THE CHIEF officer of Shetland’s health and social care partnership Simon Bokor-Ingram “strongly believes” that NHS Shetland will not break even this year for the first time.
Members of the integration joint board heard on Wednesday that the partnership faces a projected deficit of £4.86 million this financial year.
Around £4.3 million of that is overspend on the NHS Shetland part of the budget, while the rest is from the Shetland Islands Council arm.
IJB members were warned on Wednesday that more savings will need to found in the future if this is the case.
Bokor-Ingram told the meeting that a reliance on recruiting expensive temporary locum staff to fill posts is costing the partnership dearly, with a projected overspend in primary care this year of £1.1 million.
The director of community health and social care at NHS Shetland said he thought it is likely the health board will not balance its books.
“I strongly believe this will be the first year that we [NHS Shetland] have not been able to break even,” Bokor-Ingram said.
The integration joint board, which launched in Shetland in 2015, is a separate legal entity and is expected to balance the books thanks to one-off payments from its two partners.
Chief finance officer Karl Williamson conceded that “every year things get tighter and tighter”.
Councillor Allison Duncan stressed again that a case should be made to the Scottish Government for help with the cost of locums, travel and accommodation.
NHS Shetland needs to find over £2 million of savings in 2018/19, but so far none has been realised.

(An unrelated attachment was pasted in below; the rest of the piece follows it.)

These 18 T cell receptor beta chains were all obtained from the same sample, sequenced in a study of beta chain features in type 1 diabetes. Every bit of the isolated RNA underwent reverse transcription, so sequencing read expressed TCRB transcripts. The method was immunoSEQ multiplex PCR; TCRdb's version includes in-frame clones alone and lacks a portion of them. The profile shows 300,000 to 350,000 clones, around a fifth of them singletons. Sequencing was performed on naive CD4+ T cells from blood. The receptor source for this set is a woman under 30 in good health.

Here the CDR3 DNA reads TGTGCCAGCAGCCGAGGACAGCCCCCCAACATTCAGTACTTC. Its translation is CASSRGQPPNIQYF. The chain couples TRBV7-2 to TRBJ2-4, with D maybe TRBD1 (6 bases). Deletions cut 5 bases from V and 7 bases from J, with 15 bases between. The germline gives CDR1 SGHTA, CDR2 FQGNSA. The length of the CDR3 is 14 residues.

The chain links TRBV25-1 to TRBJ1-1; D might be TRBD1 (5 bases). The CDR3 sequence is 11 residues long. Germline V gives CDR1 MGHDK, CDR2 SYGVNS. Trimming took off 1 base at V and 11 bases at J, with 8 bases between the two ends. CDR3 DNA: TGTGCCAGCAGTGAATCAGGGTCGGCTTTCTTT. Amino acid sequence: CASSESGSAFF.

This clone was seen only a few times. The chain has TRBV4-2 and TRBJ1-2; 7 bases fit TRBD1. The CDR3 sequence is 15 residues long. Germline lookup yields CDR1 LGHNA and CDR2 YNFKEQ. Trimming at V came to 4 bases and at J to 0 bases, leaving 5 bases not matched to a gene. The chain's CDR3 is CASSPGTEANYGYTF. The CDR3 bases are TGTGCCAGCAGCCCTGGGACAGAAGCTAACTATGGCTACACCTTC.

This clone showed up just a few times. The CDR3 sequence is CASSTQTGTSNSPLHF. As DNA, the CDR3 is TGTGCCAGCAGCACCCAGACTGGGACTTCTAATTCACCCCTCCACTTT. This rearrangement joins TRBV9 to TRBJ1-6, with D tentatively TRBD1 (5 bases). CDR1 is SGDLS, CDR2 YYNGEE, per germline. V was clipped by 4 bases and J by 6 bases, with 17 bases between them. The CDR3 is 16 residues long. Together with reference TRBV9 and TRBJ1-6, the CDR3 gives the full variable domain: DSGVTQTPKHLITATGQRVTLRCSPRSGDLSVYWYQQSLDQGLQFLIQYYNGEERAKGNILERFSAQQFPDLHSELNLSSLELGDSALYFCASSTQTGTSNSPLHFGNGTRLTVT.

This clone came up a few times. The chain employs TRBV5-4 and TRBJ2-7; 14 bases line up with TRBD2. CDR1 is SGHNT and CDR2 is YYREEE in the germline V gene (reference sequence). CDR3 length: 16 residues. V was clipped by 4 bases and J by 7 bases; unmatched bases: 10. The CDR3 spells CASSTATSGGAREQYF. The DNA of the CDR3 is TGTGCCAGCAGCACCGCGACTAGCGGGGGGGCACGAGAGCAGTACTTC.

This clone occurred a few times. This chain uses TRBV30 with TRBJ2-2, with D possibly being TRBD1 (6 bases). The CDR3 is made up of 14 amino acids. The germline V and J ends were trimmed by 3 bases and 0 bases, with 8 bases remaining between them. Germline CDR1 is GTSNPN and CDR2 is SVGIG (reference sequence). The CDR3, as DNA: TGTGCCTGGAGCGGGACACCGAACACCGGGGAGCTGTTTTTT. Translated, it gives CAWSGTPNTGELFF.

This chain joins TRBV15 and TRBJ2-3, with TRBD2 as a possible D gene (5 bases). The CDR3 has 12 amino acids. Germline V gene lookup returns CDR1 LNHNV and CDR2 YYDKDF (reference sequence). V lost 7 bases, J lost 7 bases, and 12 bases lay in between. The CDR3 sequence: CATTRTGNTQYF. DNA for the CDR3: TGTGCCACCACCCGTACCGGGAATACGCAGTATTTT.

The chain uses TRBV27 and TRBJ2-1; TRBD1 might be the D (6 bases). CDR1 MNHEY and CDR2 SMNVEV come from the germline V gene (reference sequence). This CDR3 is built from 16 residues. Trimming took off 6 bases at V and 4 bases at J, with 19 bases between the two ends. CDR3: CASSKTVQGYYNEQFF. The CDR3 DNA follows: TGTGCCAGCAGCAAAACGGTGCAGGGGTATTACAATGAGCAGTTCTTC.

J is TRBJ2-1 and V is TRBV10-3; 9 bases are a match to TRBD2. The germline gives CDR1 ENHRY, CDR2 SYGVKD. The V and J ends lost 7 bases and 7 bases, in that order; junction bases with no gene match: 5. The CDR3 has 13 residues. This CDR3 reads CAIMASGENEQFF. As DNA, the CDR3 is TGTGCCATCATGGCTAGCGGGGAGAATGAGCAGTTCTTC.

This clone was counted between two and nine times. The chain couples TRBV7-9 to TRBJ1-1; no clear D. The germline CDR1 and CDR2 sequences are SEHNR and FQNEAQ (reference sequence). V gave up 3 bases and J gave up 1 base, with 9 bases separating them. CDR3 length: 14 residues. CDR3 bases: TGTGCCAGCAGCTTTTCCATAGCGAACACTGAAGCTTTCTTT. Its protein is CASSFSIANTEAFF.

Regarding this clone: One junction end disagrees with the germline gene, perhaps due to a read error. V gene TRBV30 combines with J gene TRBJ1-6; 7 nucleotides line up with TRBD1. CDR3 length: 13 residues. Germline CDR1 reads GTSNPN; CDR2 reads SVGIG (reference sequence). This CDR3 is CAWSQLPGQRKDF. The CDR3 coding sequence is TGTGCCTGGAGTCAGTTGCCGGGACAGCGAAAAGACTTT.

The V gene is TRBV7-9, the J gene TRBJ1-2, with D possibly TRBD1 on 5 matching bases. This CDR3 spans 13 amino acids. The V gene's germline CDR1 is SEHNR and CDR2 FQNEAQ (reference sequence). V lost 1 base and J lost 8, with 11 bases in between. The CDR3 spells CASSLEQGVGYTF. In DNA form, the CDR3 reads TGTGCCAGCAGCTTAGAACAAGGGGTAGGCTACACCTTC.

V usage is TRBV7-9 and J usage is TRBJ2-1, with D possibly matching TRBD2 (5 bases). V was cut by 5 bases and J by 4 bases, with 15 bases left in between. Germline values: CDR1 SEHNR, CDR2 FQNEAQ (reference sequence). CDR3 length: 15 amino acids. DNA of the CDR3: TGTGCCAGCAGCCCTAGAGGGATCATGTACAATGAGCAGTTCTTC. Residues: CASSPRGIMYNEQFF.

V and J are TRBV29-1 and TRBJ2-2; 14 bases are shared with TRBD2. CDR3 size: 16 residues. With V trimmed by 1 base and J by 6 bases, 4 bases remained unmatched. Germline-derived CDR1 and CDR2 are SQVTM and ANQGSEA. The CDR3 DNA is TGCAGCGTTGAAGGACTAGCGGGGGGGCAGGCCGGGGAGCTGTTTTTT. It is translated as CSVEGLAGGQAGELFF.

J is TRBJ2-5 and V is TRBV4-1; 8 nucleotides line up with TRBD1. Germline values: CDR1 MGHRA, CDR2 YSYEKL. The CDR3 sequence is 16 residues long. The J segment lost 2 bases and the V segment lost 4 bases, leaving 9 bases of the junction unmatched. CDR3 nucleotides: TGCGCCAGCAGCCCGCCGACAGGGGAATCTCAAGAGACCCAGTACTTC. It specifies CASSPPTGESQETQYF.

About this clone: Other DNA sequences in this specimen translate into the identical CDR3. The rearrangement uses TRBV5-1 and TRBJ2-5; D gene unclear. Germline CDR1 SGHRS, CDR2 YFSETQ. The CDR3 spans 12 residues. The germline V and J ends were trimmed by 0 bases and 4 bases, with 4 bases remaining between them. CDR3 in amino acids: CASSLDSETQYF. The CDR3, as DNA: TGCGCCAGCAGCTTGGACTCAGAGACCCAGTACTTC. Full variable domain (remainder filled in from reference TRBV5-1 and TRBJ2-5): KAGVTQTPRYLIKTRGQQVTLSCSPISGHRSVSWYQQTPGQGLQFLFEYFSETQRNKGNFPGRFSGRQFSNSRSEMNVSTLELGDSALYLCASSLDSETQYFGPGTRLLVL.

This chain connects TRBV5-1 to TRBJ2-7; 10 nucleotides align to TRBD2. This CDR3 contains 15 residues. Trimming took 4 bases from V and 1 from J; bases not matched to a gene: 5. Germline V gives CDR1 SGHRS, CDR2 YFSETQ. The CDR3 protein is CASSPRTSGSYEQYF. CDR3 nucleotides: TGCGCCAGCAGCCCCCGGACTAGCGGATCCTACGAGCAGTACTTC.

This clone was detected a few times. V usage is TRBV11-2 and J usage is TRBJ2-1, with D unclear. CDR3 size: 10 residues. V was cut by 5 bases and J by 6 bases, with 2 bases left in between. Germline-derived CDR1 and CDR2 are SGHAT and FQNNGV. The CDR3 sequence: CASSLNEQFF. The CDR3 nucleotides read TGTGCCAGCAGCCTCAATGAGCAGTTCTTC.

Bokor-Ingram also warned members that while Shetland has been able to find locum cover for posts in the past, this may not always be the case in the future as jobs elsewhere in the UK and abroad may be more “enticing” for staff.
Become a supporter of Shetland News
Shetland News is asking its many readers to consider start paying for their dose of the latest local news delivered straight to their PC, tablet or mobile phone.
Journalism comes at a price and because that price is not being paid in today’s rapidly changing media world, most publishers - national and local - struggle financially despite very healthy audience figures.
Most online publishers have started charging for access to their websites, others have chosen a different route. Shetland News currently has over 540 supporters who are all making small voluntary financial contributions. All funds go towards covering our cost and improving the service further.
Your contribution will ensure Shetland News can: -
- Bring you the headlines as they happen;
- Stay editorially independent;
- Give a voice to the community;
- Grow site traffic further;
- Research and publish more in-depth news, including more Shetland Lives features.
If you appreciate what we do and feel strongly about impartial local journalism, then please become a supporter of Shetland News by either making a single payment or monthly subscription.
Support us from as little as £3 per month – it only takes a minute to sign up. Thank you.Support Shetland News